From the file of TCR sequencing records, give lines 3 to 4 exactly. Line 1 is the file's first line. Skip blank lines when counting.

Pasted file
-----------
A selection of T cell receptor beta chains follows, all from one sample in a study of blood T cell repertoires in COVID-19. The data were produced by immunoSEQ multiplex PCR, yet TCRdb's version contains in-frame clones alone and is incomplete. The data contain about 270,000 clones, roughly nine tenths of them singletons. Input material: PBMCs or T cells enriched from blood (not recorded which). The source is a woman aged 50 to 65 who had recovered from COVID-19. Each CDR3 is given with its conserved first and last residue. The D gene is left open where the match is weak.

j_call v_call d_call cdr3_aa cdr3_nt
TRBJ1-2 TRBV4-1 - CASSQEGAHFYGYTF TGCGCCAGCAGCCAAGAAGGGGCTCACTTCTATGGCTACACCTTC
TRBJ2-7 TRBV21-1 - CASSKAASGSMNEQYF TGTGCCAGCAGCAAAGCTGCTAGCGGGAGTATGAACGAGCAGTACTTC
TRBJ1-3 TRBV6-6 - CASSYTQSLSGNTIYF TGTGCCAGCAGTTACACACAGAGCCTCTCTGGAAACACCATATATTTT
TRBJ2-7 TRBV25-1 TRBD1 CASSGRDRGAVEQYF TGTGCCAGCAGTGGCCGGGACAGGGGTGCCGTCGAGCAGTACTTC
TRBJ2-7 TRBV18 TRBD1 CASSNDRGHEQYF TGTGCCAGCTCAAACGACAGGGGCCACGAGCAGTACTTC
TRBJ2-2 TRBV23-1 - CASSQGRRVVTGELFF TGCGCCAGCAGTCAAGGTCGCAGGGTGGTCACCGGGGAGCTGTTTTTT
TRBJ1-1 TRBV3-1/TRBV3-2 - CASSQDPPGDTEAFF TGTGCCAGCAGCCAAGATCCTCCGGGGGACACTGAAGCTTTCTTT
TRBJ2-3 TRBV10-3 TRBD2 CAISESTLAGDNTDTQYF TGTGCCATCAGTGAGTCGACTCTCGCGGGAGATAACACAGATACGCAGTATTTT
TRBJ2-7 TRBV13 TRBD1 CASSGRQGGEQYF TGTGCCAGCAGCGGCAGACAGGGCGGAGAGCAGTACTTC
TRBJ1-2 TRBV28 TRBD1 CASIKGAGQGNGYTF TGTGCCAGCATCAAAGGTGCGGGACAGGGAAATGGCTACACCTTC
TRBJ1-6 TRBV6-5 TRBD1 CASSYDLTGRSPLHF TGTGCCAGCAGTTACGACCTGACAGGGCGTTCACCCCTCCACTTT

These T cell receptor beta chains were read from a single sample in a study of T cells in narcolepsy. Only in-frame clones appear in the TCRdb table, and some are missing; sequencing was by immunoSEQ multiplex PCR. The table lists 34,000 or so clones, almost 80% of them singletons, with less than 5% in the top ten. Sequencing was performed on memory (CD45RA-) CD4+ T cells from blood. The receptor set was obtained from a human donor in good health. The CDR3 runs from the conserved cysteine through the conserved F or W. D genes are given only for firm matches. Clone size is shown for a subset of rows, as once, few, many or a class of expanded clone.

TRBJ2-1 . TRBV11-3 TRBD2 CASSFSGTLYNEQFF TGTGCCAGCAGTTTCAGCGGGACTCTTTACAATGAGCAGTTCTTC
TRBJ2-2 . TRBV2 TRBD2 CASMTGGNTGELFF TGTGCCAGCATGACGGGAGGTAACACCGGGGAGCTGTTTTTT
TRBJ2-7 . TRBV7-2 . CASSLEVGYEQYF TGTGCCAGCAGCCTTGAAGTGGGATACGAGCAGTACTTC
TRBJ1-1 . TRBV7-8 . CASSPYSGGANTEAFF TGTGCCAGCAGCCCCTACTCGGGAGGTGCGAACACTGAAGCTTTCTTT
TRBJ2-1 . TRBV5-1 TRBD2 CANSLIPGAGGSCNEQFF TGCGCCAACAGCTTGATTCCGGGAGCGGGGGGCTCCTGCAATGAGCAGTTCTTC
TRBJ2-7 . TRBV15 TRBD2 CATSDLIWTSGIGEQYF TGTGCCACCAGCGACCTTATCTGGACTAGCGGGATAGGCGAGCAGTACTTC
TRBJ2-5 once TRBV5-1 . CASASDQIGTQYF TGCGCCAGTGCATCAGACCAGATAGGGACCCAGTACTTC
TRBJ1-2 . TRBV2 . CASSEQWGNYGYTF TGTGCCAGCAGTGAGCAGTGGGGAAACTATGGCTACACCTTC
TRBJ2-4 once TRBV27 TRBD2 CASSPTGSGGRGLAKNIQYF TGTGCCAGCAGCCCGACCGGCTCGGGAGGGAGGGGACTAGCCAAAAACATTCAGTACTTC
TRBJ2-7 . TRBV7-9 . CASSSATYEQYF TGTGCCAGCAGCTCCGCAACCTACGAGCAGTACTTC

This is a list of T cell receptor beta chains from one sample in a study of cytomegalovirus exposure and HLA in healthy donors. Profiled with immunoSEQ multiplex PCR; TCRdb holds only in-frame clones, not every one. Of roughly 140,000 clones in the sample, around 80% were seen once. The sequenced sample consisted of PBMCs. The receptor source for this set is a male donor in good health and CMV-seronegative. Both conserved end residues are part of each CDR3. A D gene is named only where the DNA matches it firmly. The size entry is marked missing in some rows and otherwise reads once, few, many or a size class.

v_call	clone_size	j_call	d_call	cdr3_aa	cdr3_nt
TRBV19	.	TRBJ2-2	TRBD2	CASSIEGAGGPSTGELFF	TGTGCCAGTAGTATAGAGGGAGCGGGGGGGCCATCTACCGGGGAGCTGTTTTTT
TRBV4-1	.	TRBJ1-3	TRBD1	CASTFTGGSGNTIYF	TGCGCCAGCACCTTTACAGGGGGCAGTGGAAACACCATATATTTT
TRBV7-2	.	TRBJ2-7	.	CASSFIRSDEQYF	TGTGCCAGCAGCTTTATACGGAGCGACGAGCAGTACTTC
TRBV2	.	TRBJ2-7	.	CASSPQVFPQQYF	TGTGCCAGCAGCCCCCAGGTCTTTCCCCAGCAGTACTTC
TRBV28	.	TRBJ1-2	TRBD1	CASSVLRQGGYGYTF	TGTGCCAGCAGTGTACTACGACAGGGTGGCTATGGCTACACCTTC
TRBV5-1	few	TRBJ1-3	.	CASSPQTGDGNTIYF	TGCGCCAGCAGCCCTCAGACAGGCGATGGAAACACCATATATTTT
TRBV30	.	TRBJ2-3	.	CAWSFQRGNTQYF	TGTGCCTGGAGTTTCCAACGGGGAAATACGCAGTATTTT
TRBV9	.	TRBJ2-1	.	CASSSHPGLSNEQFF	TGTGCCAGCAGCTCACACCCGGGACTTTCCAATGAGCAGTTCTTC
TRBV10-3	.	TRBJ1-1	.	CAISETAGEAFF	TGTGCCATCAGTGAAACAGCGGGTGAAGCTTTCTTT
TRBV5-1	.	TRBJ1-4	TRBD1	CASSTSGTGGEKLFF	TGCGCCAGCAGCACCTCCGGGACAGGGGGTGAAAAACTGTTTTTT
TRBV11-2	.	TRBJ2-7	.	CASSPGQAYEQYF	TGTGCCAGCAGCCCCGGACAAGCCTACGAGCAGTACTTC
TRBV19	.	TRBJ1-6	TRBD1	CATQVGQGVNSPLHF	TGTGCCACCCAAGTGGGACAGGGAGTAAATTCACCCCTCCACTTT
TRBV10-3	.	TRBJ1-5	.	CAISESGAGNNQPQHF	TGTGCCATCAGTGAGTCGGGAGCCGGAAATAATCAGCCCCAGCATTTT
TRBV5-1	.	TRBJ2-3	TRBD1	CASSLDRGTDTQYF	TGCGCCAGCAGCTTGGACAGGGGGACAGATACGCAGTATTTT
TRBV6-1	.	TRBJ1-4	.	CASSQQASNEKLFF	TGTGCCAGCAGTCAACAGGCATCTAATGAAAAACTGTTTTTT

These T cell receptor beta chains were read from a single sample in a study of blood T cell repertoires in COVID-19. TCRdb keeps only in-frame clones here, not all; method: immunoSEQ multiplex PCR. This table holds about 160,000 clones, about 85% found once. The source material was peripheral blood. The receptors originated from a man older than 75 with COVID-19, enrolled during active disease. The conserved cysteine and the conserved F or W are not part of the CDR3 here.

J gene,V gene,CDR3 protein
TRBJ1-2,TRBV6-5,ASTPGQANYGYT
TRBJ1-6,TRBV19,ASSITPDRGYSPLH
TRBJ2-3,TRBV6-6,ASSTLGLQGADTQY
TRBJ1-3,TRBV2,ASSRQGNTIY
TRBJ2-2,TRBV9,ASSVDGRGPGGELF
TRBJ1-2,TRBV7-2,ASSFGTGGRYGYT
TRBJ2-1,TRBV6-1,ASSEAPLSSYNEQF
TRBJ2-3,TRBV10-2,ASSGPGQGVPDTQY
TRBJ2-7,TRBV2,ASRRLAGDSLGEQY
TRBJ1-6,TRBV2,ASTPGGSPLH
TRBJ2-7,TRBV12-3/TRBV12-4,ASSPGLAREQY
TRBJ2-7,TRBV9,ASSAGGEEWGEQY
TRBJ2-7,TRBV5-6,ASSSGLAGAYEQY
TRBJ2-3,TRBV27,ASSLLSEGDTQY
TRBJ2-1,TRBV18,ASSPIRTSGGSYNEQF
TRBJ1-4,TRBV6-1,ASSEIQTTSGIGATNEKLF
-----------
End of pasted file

TRBJ1-2 TRBV4-1 - CASSQEGAHFYGYTF TGCGCCAGCAGCCAAGAAGGGGCTCACTTCTATGGCTACACCTTC
TRBJ2-7 TRBV21-1 - CASSKAASGSMNEQYF TGTGCCAGCAGCAAAGCTGCTAGCGGGAGTATGAACGAGCAGTACTTC